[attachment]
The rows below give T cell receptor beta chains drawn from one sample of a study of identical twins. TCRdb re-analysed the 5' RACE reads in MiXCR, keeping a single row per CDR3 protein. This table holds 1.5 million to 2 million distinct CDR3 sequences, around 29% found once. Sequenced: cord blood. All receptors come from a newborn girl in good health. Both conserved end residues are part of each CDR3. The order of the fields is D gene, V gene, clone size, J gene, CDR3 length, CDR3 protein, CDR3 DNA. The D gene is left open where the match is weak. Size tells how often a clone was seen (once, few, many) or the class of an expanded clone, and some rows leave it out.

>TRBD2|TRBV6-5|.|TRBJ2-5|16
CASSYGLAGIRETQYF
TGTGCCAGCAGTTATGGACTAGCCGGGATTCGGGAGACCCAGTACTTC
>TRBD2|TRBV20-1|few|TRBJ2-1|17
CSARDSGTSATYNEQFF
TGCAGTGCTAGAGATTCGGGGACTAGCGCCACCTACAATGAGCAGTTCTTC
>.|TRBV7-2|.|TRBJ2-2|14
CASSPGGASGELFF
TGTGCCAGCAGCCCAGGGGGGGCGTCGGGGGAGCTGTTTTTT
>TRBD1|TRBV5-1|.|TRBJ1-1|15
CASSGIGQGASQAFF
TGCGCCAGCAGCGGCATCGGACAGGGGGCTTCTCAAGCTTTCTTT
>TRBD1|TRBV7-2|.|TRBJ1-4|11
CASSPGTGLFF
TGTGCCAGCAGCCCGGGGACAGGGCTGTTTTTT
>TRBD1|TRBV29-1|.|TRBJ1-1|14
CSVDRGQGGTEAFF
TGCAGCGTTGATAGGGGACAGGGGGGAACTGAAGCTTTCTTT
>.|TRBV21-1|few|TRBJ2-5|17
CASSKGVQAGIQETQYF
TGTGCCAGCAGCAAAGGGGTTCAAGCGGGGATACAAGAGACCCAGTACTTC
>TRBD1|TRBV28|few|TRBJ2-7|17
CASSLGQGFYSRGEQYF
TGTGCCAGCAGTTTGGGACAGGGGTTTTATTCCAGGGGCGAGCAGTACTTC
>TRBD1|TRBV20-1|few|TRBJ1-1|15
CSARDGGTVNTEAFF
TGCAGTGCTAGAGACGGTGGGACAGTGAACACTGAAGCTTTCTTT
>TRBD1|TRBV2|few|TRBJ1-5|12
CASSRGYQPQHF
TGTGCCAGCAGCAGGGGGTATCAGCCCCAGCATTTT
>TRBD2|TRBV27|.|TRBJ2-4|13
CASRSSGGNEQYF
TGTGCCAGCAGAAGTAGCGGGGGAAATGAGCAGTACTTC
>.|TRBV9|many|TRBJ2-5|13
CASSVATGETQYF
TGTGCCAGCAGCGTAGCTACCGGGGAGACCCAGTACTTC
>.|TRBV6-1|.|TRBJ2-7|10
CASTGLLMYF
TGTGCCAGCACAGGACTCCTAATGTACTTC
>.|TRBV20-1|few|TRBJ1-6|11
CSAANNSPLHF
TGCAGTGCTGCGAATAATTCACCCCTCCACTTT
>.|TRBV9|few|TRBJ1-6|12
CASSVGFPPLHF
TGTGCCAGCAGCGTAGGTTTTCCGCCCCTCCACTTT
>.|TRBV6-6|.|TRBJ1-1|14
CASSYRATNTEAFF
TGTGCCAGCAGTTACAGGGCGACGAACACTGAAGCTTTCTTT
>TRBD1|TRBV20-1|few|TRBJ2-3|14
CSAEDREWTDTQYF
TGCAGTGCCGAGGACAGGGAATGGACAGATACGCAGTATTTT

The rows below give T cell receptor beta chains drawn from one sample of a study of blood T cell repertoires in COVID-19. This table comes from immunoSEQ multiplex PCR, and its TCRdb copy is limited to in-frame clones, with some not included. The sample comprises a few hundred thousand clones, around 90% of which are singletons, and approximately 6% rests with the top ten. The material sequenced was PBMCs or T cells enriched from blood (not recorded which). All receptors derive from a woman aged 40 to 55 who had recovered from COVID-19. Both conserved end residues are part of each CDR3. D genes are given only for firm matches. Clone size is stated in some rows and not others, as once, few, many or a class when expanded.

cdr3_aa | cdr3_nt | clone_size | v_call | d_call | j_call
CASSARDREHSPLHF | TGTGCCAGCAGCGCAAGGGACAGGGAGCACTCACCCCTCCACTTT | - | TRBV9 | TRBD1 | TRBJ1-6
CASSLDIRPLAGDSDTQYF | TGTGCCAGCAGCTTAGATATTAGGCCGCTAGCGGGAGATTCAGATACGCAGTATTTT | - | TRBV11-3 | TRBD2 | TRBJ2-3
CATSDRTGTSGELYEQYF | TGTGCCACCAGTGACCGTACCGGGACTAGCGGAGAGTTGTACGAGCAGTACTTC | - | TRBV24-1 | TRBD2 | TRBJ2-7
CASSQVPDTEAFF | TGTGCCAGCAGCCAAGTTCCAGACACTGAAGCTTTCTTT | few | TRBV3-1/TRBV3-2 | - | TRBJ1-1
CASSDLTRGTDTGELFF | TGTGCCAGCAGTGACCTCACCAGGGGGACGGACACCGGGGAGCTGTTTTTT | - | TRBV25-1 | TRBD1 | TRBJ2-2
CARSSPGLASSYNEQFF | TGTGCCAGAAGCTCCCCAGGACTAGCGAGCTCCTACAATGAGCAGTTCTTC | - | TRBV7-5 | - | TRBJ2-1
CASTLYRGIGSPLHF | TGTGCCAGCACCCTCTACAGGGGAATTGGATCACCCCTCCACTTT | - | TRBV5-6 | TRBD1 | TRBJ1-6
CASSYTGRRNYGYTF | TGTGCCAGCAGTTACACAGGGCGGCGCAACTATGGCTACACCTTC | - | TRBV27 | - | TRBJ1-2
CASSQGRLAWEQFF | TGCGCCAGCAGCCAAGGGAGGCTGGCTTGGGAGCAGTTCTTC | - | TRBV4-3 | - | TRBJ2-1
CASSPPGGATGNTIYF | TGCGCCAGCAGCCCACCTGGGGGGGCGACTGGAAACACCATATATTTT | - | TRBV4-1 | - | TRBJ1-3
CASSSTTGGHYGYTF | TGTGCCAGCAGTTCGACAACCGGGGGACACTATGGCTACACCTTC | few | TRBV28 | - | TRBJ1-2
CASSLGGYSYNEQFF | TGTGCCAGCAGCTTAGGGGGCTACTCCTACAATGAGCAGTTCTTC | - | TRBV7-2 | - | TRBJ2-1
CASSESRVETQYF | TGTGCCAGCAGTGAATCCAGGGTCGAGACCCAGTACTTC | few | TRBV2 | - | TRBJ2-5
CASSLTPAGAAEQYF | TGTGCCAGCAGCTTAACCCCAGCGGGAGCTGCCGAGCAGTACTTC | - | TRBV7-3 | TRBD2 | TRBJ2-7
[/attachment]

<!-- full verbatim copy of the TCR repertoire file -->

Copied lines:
The rows below give T cell receptor beta chains drawn from one sample of a study of identical twins. TCRdb re-analysed the 5' RACE reads in MiXCR, keeping a single row per CDR3 protein. This table holds 1.5 million to 2 million distinct CDR3 sequences, around 29% found once. Sequenced: cord blood. All receptors come from a newborn girl in good health. Both conserved end residues are part of each CDR3. The order of the fields is D gene, V gene, clone size, J gene, CDR3 length, CDR3 protein, CDR3 DNA. The D gene is left open where the match is weak. Size tells how often a clone was seen (once, few, many) or the class of an expanded clone, and some rows leave it out.

>TRBD2|TRBV6-5|.|TRBJ2-5|16
CASSYGLAGIRETQYF
TGTGCCAGCAGTTATGGACTAGCCGGGATTCGGGAGACCCAGTACTTC
>TRBD2|TRBV20-1|few|TRBJ2-1|17
CSARDSGTSATYNEQFF
TGCAGTGCTAGAGATTCGGGGACTAGCGCCACCTACAATGAGCAGTTCTTC
>.|TRBV7-2|.|TRBJ2-2|14
CASSPGGASGELFF
TGTGCCAGCAGCCCAGGGGGGGCGTCGGGGGAGCTGTTTTTT
>TRBD1|TRBV5-1|.|TRBJ1-1|15
CASSGIGQGASQAFF
TGCGCCAGCAGCGGCATCGGACAGGGGGCTTCTCAAGCTTTCTTT
>TRBD1|TRBV7-2|.|TRBJ1-4|11
CASSPGTGLFF
TGTGCCAGCAGCCCGGGGACAGGGCTGTTTTTT
>TRBD1|TRBV29-1|.|TRBJ1-1|14
CSVDRGQGGTEAFF
TGCAGCGTTGATAGGGGACAGGGGGGAACTGAAGCTTTCTTT
>.|TRBV21-1|few|TRBJ2-5|17
CASSKGVQAGIQETQYF
TGTGCCAGCAGCAAAGGGGTTCAAGCGGGGATACAAGAGACCCAGTACTTC
>TRBD1|TRBV28|few|TRBJ2-7|17
CASSLGQGFYSRGEQYF
TGTGCCAGCAGTTTGGGACAGGGGTTTTATTCCAGGGGCGAGCAGTACTTC
>TRBD1|TRBV20-1|few|TRBJ1-1|15
CSARDGGTVNTEAFF
TGCAGTGCTAGAGACGGTGGGACAGTGAACACTGAAGCTTTCTTT
>TRBD1|TRBV2|few|TRBJ1-5|12
CASSRGYQPQHF
TGTGCCAGCAGCAGGGGGTATCAGCCCCAGCATTTT
>TRBD2|TRBV27|.|TRBJ2-4|13
CASRSSGGNEQYF
TGTGCCAGCAGAAGTAGCGGGGGAAATGAGCAGTACTTC
>.|TRBV9|many|TRBJ2-5|13
CASSVATGETQYF
TGTGCCAGCAGCGTAGCTACCGGGGAGACCCAGTACTTC
>.|TRBV6-1|.|TRBJ2-7|10
CASTGLLMYF
TGTGCCAGCACAGGACTCCTAATGTACTTC
>.|TRBV20-1|few|TRBJ1-6|11
CSAANNSPLHF
TGCAGTGCTGCGAATAATTCACCCCTCCACTTT
>.|TRBV9|few|TRBJ1-6|12
CASSVGFPPLHF
TGTGCCAGCAGCGTAGGTTTTCCGCCCCTCCACTTT
>.|TRBV6-6|.|TRBJ1-1|14
CASSYRATNTEAFF
TGTGCCAGCAGTTACAGGGCGACGAACACTGAAGCTTTCTTT
>TRBD1|TRBV20-1|few|TRBJ2-3|14
CSAEDREWTDTQYF
TGCAGTGCCGAGGACAGGGAATGGACAGATACGCAGTATTTT

The rows below give T cell receptor beta chains drawn from one sample of a study of blood T cell repertoires in COVID-19. This table comes from immunoSEQ multiplex PCR, and its TCRdb copy is limited to in-frame clones, with some not included. The sample comprises a few hundred thousand clones, around 90% of which are singletons, and approximately 6% rests with the top ten. The material sequenced was PBMCs or T cells enriched from blood (not recorded which). All receptors derive from a woman aged 40 to 55 who had recovered from COVID-19. Both conserved end residues are part of each CDR3. D genes are given only for firm matches. Clone size is stated in some rows and not others, as once, few, many or a class when expanded.

cdr3_aa | cdr3_nt | clone_size | v_call | d_call | j_call
CASSARDREHSPLHF | TGTGCCAGCAGCGCAAGGGACAGGGAGCACTCACCCCTCCACTTT | - | TRBV9 | TRBD1 | TRBJ1-6
CASSLDIRPLAGDSDTQYF | TGTGCCAGCAGCTTAGATATTAGGCCGCTAGCGGGAGATTCAGATACGCAGTATTTT | - | TRBV11-3 | TRBD2 | TRBJ2-3
CATSDRTGTSGELYEQYF | TGTGCCACCAGTGACCGTACCGGGACTAGCGGAGAGTTGTACGAGCAGTACTTC | - | TRBV24-1 | TRBD2 | TRBJ2-7
CASSQVPDTEAFF | TGTGCCAGCAGCCAAGTTCCAGACACTGAAGCTTTCTTT | few | TRBV3-1/TRBV3-2 | - | TRBJ1-1
CASSDLTRGTDTGELFF | TGTGCCAGCAGTGACCTCACCAGGGGGACGGACACCGGGGAGCTGTTTTTT | - | TRBV25-1 | TRBD1 | TRBJ2-2
CARSSPGLASSYNEQFF | TGTGCCAGAAGCTCCCCAGGACTAGCGAGCTCCTACAATGAGCAGTTCTTC | - | TRBV7-5 | - | TRBJ2-1
CASTLYRGIGSPLHF | TGTGCCAGCACCCTCTACAGGGGAATTGGATCACCCCTCCACTTT | - | TRBV5-6 | TRBD1 | TRBJ1-6
CASSYTGRRNYGYTF | TGTGCCAGCAGTTACACAGGGCGGCGCAACTATGGCTACACCTTC | - | TRBV27 | - | TRBJ1-2
CASSQGRLAWEQFF | TGCGCCAGCAGCCAAGGGAGGCTGGCTTGGGAGCAGTTCTTC | - | TRBV4-3 | - | TRBJ2-1
CASSPPGGATGNTIYF | TGCGCCAGCAGCCCACCTGGGGGGGCGACTGGAAACACCATATATTTT | - | TRBV4-1 | - | TRBJ1-3
CASSSTTGGHYGYTF | TGTGCCAGCAGTTCGACAACCGGGGGACACTATGGCTACACCTTC | few | TRBV28 | - | TRBJ1-2
CASSLGGYSYNEQFF | TGTGCCAGCAGCTTAGGGGGCTACTCCTACAATGAGCAGTTCTTC | - | TRBV7-2 | - | TRBJ2-1
CASSESRVETQYF | TGTGCCAGCAGTGAATCCAGGGTCGAGACCCAGTACTTC | few | TRBV2 | - | TRBJ2-5
CASSLTPAGAAEQYF | TGTGCCAGCAGCTTAACCCCAGCGGGAGCTGCCGAGCAGTACTTC | - | TRBV7-3 | TRBD2 | TRBJ2-7